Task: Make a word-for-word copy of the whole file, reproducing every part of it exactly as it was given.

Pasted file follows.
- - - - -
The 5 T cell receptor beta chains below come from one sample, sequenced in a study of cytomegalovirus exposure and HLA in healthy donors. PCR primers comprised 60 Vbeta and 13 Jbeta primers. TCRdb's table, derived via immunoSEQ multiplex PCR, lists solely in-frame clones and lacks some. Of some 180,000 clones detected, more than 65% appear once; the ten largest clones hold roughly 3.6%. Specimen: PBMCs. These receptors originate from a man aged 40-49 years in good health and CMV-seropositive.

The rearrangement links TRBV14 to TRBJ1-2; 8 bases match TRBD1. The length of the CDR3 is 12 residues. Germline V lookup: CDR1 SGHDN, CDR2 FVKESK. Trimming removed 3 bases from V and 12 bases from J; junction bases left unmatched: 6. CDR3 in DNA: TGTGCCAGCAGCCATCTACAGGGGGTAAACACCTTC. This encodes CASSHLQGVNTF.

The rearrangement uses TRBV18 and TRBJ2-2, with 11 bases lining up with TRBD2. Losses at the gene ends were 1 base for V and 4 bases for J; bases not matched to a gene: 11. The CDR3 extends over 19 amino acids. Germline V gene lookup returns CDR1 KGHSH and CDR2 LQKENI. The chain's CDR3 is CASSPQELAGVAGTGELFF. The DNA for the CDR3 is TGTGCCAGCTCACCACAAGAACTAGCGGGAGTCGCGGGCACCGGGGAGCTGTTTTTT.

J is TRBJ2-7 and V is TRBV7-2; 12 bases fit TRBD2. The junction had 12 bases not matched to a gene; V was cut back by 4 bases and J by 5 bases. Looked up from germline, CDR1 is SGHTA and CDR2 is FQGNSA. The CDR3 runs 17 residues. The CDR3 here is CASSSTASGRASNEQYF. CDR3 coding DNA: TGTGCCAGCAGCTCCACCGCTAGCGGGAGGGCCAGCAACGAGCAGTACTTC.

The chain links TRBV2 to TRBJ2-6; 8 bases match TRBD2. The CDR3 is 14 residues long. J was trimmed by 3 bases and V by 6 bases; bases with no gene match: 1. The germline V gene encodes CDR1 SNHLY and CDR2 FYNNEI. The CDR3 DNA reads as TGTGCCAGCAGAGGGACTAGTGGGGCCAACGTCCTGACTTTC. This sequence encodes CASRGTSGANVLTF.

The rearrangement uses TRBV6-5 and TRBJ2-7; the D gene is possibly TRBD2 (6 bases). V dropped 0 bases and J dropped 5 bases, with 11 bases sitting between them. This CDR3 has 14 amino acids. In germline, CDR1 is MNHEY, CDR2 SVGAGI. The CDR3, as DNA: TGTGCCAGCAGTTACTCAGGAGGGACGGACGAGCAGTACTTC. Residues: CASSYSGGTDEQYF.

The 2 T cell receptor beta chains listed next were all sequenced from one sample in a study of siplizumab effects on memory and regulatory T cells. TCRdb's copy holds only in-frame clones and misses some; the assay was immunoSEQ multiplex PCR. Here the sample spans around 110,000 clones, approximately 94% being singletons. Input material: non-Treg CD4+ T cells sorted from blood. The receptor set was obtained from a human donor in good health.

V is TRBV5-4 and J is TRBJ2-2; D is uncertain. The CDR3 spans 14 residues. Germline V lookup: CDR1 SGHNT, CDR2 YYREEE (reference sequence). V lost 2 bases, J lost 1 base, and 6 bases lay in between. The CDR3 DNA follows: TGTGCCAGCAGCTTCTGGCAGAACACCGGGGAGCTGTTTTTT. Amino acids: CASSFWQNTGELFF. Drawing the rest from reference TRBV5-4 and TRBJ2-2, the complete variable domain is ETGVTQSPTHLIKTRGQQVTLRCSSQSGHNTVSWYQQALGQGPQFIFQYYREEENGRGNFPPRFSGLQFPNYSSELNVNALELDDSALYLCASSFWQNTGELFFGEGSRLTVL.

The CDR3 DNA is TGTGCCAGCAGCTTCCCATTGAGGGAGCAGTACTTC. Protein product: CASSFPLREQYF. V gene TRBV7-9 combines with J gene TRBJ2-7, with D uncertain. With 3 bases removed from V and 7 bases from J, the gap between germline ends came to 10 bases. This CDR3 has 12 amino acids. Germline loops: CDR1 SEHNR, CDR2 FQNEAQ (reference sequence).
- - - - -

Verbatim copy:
The 5 T cell receptor beta chains below come from one sample, sequenced in a study of cytomegalovirus exposure and HLA in healthy donors. PCR primers comprised 60 Vbeta and 13 Jbeta primers. TCRdb's table, derived via immunoSEQ multiplex PCR, lists solely in-frame clones and lacks some. Of some 180,000 clones detected, more than 65% appear once; the ten largest clones hold roughly 3.6%. Specimen: PBMCs. These receptors originate from a man aged 40-49 years in good health and CMV-seropositive.

The rearrangement links TRBV14 to TRBJ1-2; 8 bases match TRBD1. The length of the CDR3 is 12 residues. Germline V lookup: CDR1 SGHDN, CDR2 FVKESK. Trimming removed 3 bases from V and 12 bases from J; junction bases left unmatched: 6. CDR3 in DNA: TGTGCCAGCAGCCATCTACAGGGGGTAAACACCTTC. This encodes CASSHLQGVNTF.

The rearrangement uses TRBV18 and TRBJ2-2, with 11 bases lining up with TRBD2. Losses at the gene ends were 1 base for V and 4 bases for J; bases not matched to a gene: 11. The CDR3 extends over 19 amino acids. Germline V gene lookup returns CDR1 KGHSH and CDR2 LQKENI. The chain's CDR3 is CASSPQELAGVAGTGELFF. The DNA for the CDR3 is TGTGCCAGCTCACCACAAGAACTAGCGGGAGTCGCGGGCACCGGGGAGCTGTTTTTT.

J is TRBJ2-7 and V is TRBV7-2; 12 bases fit TRBD2. The junction had 12 bases not matched to a gene; V was cut back by 4 bases and J by 5 bases. Looked up from germline, CDR1 is SGHTA and CDR2 is FQGNSA. The CDR3 runs 17 residues. The CDR3 here is CASSSTASGRASNEQYF. CDR3 coding DNA: TGTGCCAGCAGCTCCACCGCTAGCGGGAGGGCCAGCAACGAGCAGTACTTC.

The chain links TRBV2 to TRBJ2-6; 8 bases match TRBD2. The CDR3 is 14 residues long. J was trimmed by 3 bases and V by 6 bases; bases with no gene match: 1. The germline V gene encodes CDR1 SNHLY and CDR2 FYNNEI. The CDR3 DNA reads as TGTGCCAGCAGAGGGACTAGTGGGGCCAACGTCCTGACTTTC. This sequence encodes CASRGTSGANVLTF.

The rearrangement uses TRBV6-5 and TRBJ2-7; the D gene is possibly TRBD2 (6 bases). V dropped 0 bases and J dropped 5 bases, with 11 bases sitting between them. This CDR3 has 14 amino acids. In germline, CDR1 is MNHEY, CDR2 SVGAGI. The CDR3, as DNA: TGTGCCAGCAGTTACTCAGGAGGGACGGACGAGCAGTACTTC. Residues: CASSYSGGTDEQYF.

The 2 T cell receptor beta chains listed next were all sequenced from one sample in a study of siplizumab effects on memory and regulatory T cells. TCRdb's copy holds only in-frame clones and misses some; the assay was immunoSEQ multiplex PCR. Here the sample spans around 110,000 clones, approximately 94% being singletons. Input material: non-Treg CD4+ T cells sorted from blood. The receptor set was obtained from a human donor in good health.

V is TRBV5-4 and J is TRBJ2-2; D is uncertain. The CDR3 spans 14 residues. Germline V lookup: CDR1 SGHNT, CDR2 YYREEE (reference sequence). V lost 2 bases, J lost 1 base, and 6 bases lay in between. The CDR3 DNA follows: TGTGCCAGCAGCTTCTGGCAGAACACCGGGGAGCTGTTTTTT. Amino acids: CASSFWQNTGELFF. Drawing the rest from reference TRBV5-4 and TRBJ2-2, the complete variable domain is ETGVTQSPTHLIKTRGQQVTLRCSSQSGHNTVSWYQQALGQGPQFIFQYYREEENGRGNFPPRFSGLQFPNYSSELNVNALELDDSALYLCASSFWQNTGELFFGEGSRLTVL.

The CDR3 DNA is TGTGCCAGCAGCTTCCCATTGAGGGAGCAGTACTTC. Protein product: CASSFPLREQYF. V gene TRBV7-9 combines with J gene TRBJ2-7, with D uncertain. With 3 bases removed from V and 7 bases from J, the gap between germline ends came to 10 bases. This CDR3 has 12 amino acids. Germline loops: CDR1 SEHNR, CDR2 FQNEAQ (reference sequence).